When the show first aired in 1989, the intended star was Homer’s son, Bart – a 10-year-old from brat central whose central philosophy of life, “Underachiever and proud of it”, was dutifully embraced by a target audience of adolescents. Only later, as the The Simpsons took off, did Bart’s über-slob father, Homer, a beer-and-donut-addicted, bone idle, one-time uranium rod handler, alcoholic drink developer and travelling circus cannonball-catcher, become the core character. Homer is only truly happy slumped at Moe’s Bar or in front of the television where his wife, Marge, is obliged to feed him junk food so that he can keep both hands on his video game console. “Come on,” he tells her when she balks at the task: “You’re always telling me we should do things as a couple.”
Landing Marge was the one notable achievement of Homer’s life. They were teenage sweethearts who met in detention at Springfield High School and, when Marge became pregnant, fled across the state line to marry at Shotgun Pete’s Wedding Chapel. No one would call it a perfect union. Marge is thrifty, decent and high-minded, Homer greedy, opportunistic and financially delinquent. When she threatens to leave him, he pleads that the one thing he can offer her, more than any other man, is his “complete and utter dependence”.
For all this, the Simpsons, and their two other children, precocious eight-year-old Lisa and baby Maggie, have stuck things out in Springfield. Until now. Driven from their home, they assume things can get no worse – only to find themselves quartered next door to the sinister Australian cyber-activist Julian Assange.
Currently under house arrest in Britain, where he is fighting extradition to Sweden on sexual assault charges, Assange recorded his contribution to the programme by telephone. The episode will be shown in Britain in May. “It’s hard, when you’ve done 500 shows,” says Jean, “to do something that you haven’t done before.” Yet he and the programme’s creator, Matt Groening, bat away suggestions that the world’s most popular cartoon comedy may be nearing its end. “We could go on forever,” he said last week. “As long as the world stays nuts, we’ll have new material.”
Important as it is to loyal fans, the question of the show’s durability is secondary to the one of how it became so successful in the first place. Much scholarly energy continues to be devoted to what might be called “the meaning” of The Simpsons, the nature of its enduring appeal and its place in popular culture. From the beginning, it has divided opinion sharply, with liberals tending to find more to object to than conservatives.
Beyond the loopiness and subversion, The Simpsons possesses an intriguingly allegorical quality, the threads of which lead, unfailingly, back to the themes of family values, love and togetherness. It is little wonder that Dr Rowan Williams, the Archbishop of Canterbury, is a fan, saying: “In the huge majority of Simpsons episodes, goodness is taken seriously. Not in a solemn or moralising way, but the values of honesty, generosity and forgiveness are quite clearly the ones that the programme endorses.”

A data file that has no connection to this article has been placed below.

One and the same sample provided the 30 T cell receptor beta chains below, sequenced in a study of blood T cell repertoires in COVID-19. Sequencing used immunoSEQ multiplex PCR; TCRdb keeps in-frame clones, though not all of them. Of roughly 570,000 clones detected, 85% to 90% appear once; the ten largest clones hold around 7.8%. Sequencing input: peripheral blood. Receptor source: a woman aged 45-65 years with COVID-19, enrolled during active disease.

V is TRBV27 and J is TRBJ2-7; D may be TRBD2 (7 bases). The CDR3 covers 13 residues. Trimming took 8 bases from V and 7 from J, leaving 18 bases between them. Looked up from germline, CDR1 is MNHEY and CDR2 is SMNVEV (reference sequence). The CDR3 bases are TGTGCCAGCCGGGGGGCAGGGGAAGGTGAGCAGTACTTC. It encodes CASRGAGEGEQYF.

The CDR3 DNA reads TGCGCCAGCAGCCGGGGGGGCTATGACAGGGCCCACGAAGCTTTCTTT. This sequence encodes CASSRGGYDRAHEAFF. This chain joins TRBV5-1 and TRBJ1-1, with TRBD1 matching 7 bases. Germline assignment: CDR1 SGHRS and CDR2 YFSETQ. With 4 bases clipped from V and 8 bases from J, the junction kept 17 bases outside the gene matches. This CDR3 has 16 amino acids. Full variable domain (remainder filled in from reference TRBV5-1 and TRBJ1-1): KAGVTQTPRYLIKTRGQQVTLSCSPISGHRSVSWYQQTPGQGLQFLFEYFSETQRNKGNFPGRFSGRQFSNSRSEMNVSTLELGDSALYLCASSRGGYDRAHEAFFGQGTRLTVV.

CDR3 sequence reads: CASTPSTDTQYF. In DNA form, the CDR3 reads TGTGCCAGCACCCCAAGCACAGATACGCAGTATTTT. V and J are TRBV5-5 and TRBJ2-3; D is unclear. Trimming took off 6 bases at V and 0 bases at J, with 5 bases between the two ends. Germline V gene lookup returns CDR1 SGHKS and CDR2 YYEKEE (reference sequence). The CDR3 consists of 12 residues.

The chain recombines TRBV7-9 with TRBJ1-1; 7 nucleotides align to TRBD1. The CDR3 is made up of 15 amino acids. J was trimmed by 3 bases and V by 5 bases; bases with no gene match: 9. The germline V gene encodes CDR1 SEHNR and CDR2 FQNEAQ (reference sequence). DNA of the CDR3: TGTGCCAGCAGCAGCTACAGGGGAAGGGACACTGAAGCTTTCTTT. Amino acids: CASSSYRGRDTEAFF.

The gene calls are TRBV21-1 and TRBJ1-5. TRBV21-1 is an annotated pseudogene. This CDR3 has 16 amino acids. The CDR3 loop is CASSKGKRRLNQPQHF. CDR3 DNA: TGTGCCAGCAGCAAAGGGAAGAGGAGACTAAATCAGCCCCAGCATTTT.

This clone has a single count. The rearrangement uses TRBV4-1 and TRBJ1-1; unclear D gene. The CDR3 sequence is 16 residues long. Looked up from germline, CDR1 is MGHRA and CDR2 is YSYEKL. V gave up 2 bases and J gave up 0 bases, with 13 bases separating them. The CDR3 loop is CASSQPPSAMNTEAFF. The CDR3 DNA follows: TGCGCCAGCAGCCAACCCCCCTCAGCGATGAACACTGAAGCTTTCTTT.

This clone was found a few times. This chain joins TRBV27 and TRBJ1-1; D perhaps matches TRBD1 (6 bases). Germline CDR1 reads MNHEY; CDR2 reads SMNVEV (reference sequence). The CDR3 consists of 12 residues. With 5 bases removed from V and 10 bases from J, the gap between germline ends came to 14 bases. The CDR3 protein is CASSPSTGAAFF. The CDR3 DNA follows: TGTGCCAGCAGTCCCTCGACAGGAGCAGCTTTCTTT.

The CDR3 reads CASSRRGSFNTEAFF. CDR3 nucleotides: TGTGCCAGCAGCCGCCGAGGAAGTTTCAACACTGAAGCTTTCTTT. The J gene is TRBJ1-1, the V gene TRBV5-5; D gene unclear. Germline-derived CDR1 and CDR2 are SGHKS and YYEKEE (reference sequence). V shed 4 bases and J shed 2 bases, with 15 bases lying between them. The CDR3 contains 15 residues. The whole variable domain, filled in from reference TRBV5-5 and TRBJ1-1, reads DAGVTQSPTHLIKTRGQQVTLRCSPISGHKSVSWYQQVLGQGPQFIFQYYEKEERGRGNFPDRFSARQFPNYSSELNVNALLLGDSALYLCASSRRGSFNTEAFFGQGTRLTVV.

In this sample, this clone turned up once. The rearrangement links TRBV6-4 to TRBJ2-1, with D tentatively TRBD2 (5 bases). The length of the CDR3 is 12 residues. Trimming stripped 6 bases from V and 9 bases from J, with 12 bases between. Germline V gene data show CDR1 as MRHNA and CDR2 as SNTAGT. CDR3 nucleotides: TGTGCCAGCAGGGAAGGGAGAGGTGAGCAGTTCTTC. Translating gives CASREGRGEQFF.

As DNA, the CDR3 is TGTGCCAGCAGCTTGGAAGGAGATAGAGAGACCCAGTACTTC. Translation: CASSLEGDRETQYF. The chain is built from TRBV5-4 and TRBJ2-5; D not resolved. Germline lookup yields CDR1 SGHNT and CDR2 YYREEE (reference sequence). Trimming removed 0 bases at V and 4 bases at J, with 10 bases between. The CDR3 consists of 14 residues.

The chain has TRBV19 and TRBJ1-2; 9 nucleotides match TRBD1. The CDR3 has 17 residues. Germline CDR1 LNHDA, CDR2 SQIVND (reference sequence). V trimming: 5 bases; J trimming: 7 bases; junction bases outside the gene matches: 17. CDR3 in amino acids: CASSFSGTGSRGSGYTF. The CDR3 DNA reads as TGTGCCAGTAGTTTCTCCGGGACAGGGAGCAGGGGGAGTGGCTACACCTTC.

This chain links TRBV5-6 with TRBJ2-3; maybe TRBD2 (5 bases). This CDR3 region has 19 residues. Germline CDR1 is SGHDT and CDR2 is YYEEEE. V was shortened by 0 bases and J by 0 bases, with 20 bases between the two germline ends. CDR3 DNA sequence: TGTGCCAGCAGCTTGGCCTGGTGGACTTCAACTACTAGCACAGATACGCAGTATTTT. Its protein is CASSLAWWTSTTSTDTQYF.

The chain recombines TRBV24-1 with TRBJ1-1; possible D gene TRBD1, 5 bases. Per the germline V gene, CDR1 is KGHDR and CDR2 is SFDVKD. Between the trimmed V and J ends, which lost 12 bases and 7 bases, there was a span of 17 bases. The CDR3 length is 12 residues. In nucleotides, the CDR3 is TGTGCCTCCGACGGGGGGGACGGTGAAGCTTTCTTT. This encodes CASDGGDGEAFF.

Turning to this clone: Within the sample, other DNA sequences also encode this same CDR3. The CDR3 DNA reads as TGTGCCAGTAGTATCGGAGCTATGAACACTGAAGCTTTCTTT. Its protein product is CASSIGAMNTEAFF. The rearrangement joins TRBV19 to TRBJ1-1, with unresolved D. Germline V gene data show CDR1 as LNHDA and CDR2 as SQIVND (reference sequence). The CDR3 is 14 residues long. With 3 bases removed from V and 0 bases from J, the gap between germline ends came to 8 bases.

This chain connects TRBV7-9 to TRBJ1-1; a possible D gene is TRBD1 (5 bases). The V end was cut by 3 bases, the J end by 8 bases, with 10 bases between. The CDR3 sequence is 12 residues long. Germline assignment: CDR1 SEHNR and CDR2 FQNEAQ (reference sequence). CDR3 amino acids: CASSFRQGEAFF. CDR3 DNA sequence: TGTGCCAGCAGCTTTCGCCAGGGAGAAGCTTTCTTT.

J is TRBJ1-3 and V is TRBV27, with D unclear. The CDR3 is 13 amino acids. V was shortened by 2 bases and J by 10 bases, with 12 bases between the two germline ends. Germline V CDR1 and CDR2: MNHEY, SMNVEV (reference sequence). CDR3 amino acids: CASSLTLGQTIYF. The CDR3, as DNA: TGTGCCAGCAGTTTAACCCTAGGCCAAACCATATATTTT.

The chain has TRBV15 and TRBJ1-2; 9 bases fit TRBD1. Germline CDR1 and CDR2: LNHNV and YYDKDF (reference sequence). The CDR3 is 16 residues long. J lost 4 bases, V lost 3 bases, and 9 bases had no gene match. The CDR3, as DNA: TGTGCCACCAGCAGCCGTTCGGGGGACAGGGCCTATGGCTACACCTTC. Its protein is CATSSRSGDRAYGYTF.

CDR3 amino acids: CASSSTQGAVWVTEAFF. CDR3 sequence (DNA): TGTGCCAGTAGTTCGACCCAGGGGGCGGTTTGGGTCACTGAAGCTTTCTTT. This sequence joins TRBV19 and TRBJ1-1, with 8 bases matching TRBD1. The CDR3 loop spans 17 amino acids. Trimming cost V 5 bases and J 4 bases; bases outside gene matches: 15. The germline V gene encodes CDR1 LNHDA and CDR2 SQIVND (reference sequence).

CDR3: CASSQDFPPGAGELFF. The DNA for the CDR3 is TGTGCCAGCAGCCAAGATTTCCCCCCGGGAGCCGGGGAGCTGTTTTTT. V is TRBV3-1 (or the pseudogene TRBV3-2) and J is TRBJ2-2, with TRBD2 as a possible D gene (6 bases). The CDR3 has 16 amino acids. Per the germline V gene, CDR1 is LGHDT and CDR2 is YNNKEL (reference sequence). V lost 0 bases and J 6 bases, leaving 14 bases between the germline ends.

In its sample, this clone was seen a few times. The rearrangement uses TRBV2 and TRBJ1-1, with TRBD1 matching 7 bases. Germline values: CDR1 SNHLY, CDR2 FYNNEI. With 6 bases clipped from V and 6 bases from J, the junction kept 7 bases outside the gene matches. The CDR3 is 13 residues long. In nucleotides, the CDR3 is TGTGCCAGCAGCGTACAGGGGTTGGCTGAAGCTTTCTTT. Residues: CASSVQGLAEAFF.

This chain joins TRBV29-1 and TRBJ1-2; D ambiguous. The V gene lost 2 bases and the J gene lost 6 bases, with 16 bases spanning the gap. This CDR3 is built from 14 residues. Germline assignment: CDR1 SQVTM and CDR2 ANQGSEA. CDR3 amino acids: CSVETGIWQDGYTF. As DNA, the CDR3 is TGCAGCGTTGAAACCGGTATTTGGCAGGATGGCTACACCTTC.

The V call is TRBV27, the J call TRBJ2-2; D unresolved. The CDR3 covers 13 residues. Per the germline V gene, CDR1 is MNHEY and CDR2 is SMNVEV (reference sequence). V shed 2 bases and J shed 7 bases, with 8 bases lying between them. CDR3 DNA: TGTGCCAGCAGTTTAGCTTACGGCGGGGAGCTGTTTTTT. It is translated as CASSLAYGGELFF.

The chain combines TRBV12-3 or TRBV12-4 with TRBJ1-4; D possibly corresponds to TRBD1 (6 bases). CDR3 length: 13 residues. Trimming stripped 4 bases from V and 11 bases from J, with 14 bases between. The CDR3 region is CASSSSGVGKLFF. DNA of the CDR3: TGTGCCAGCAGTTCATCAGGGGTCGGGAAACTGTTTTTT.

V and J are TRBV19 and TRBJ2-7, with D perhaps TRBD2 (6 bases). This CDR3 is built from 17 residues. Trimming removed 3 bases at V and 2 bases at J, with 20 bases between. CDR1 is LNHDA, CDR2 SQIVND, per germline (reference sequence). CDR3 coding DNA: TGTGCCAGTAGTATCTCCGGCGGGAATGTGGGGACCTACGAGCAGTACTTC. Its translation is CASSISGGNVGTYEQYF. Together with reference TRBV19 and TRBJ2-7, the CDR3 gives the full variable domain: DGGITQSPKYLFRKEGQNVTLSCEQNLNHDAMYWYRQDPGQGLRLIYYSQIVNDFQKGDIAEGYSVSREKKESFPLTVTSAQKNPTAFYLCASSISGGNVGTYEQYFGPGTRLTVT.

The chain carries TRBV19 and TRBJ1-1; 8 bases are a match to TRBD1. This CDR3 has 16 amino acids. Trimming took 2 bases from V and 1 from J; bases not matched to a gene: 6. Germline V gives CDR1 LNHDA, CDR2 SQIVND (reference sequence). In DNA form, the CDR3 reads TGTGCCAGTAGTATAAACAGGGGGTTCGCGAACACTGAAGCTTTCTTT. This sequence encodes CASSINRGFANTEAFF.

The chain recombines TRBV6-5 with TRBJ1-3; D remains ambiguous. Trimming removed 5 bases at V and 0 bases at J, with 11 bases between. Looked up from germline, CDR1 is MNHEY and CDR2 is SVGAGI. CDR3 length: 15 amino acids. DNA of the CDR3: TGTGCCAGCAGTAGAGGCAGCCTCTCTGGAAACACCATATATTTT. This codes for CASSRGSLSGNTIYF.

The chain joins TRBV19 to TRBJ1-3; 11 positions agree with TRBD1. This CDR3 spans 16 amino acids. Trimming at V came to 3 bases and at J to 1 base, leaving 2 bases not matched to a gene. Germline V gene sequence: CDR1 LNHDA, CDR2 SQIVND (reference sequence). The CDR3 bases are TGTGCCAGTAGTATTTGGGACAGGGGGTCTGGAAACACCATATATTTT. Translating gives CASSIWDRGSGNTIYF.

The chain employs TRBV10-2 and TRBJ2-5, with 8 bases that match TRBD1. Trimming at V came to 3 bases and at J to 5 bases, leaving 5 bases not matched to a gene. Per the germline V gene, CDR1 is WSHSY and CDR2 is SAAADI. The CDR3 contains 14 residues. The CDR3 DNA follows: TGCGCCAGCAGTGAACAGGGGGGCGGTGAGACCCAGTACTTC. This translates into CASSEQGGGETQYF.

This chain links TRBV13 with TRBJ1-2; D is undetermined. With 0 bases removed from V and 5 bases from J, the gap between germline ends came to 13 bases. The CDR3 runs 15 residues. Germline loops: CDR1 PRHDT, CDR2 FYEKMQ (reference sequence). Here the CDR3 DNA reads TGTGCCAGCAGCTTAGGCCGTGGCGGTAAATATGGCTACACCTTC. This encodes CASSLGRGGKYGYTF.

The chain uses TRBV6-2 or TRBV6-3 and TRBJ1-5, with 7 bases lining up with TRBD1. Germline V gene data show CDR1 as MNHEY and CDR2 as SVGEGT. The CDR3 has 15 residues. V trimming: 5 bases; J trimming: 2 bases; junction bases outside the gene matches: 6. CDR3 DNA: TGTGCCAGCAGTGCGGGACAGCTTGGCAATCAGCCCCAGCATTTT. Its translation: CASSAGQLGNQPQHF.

The Simpsons, in their dysfunctional way, are a metaphor of redemption. The more Homer misbehaves, the more he comes to understand his need for Marge, and his weaknesses serve to bring out the strength and grace of his wife. Homer’s delusions may run deep (“I think Smithers picked me for my motivational skills… everyone says they have to work a lot harder when I’m around”), but they don’t extend to imagining that he could last long without Marge and the children.
Groening, 56, based the characters loosely on his own family background as one of five children raised in Portland, Oregon, by Homer and Margaret Groening, respectively of German and Norwegian ancestry. At the age of 23 he moved to Los Angeles, taking what he has described as “endless lousy jobs”, including stints at a sewage farm and as a restaurant hand.
He began drawing cartoons for alternative newspapers, and in 1987 was invited to work on a short, animated cartoon that would run as part of the new Fox network’s Tracey Ullman Show. The hostess’s efforts failed to hit the spot, but audiences liked The Simpsons, and in December 1989 the cartoon moved to a full half-hour slot, quickly becoming first an American then a global TV phenomenon.
Is it still funny? John Ortved, author of The Simpsons: an Uncensored, Unauthorised History, argues that its success undermined its specialness, robbing the show of its edge and topicality, and that “after it hit the 10-year mark, it dropped off and has never really come back”. Others counter that the show has moved relatively well with the times, and that to rework it – as some critics have suggested – would be a mistake. Or, as Homer would say: “If something’s hard to do, it’s not worth doing.”